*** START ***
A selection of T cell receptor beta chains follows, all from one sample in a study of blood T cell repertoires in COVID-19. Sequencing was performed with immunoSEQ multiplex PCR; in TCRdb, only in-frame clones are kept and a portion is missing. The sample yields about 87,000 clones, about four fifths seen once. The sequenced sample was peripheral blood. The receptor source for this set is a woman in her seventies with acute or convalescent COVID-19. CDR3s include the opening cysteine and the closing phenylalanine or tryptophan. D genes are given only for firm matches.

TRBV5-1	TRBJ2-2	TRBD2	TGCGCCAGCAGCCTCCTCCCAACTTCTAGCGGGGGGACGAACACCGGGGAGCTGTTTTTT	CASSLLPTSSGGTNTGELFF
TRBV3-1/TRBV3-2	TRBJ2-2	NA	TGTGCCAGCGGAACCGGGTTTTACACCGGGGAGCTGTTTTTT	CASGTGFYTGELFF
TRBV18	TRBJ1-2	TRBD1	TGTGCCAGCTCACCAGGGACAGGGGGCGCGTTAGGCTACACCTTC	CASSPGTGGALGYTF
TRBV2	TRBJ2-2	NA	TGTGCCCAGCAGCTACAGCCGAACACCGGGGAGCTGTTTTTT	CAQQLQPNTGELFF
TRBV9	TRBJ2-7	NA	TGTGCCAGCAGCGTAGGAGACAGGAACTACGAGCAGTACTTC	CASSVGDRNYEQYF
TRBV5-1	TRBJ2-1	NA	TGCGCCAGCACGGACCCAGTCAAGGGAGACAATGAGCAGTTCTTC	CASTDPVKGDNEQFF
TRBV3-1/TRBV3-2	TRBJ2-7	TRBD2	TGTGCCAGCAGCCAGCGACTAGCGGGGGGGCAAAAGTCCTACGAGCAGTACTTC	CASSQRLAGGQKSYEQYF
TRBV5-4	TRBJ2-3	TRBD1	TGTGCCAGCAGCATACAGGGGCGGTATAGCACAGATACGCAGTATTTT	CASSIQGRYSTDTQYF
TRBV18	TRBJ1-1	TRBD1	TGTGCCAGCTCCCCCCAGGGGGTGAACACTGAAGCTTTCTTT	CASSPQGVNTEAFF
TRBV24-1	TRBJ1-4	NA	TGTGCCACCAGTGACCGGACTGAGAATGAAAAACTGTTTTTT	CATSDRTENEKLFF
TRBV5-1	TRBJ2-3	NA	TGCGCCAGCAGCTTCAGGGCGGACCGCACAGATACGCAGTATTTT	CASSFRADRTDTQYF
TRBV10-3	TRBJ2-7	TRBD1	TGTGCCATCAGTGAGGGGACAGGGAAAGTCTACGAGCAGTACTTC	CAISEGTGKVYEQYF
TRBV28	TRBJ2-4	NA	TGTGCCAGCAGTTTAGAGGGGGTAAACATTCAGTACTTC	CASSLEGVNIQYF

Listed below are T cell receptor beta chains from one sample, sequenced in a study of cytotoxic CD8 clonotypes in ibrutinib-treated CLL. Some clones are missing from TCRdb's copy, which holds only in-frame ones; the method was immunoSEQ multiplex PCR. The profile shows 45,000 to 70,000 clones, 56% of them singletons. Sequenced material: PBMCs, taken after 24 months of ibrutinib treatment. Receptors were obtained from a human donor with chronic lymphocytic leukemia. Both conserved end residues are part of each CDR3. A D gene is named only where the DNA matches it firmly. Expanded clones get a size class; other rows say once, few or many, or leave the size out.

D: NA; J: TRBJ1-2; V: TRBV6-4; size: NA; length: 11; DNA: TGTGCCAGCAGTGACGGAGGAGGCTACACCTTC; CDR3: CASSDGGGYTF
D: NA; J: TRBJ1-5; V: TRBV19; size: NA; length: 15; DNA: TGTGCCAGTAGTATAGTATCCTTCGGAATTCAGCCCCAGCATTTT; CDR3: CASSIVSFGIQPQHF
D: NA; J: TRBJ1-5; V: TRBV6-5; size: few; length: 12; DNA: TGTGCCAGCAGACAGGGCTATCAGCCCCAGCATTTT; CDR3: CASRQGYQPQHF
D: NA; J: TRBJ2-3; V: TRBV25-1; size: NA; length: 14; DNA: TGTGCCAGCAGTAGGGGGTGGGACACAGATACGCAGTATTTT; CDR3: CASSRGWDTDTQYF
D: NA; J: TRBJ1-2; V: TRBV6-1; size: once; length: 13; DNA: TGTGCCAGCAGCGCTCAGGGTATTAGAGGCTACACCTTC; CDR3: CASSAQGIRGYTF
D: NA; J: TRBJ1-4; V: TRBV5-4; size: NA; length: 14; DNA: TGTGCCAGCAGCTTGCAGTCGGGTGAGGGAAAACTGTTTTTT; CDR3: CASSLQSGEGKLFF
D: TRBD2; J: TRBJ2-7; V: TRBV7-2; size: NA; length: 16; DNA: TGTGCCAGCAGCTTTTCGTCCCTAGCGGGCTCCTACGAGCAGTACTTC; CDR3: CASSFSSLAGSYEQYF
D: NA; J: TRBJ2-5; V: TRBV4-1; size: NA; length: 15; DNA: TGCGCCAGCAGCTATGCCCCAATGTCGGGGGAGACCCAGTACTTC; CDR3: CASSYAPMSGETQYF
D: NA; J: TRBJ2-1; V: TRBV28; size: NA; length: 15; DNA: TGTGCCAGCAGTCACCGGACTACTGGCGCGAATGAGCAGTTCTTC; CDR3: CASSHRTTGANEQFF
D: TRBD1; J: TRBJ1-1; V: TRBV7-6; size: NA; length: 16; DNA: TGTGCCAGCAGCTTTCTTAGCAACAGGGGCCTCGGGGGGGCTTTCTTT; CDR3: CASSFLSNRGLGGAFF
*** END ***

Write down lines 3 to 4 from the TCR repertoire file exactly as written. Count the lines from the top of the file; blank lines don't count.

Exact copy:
TRBV3-1/TRBV3-2	TRBJ2-2	NA	TGTGCCAGCGGAACCGGGTTTTACACCGGGGAGCTGTTTTTT	CASGTGFYTGELFF
TRBV18	TRBJ1-2	TRBD1	TGTGCCAGCTCACCAGGGACAGGGGGCGCGTTAGGCTACACCTTC	CASSPGTGGALGYTF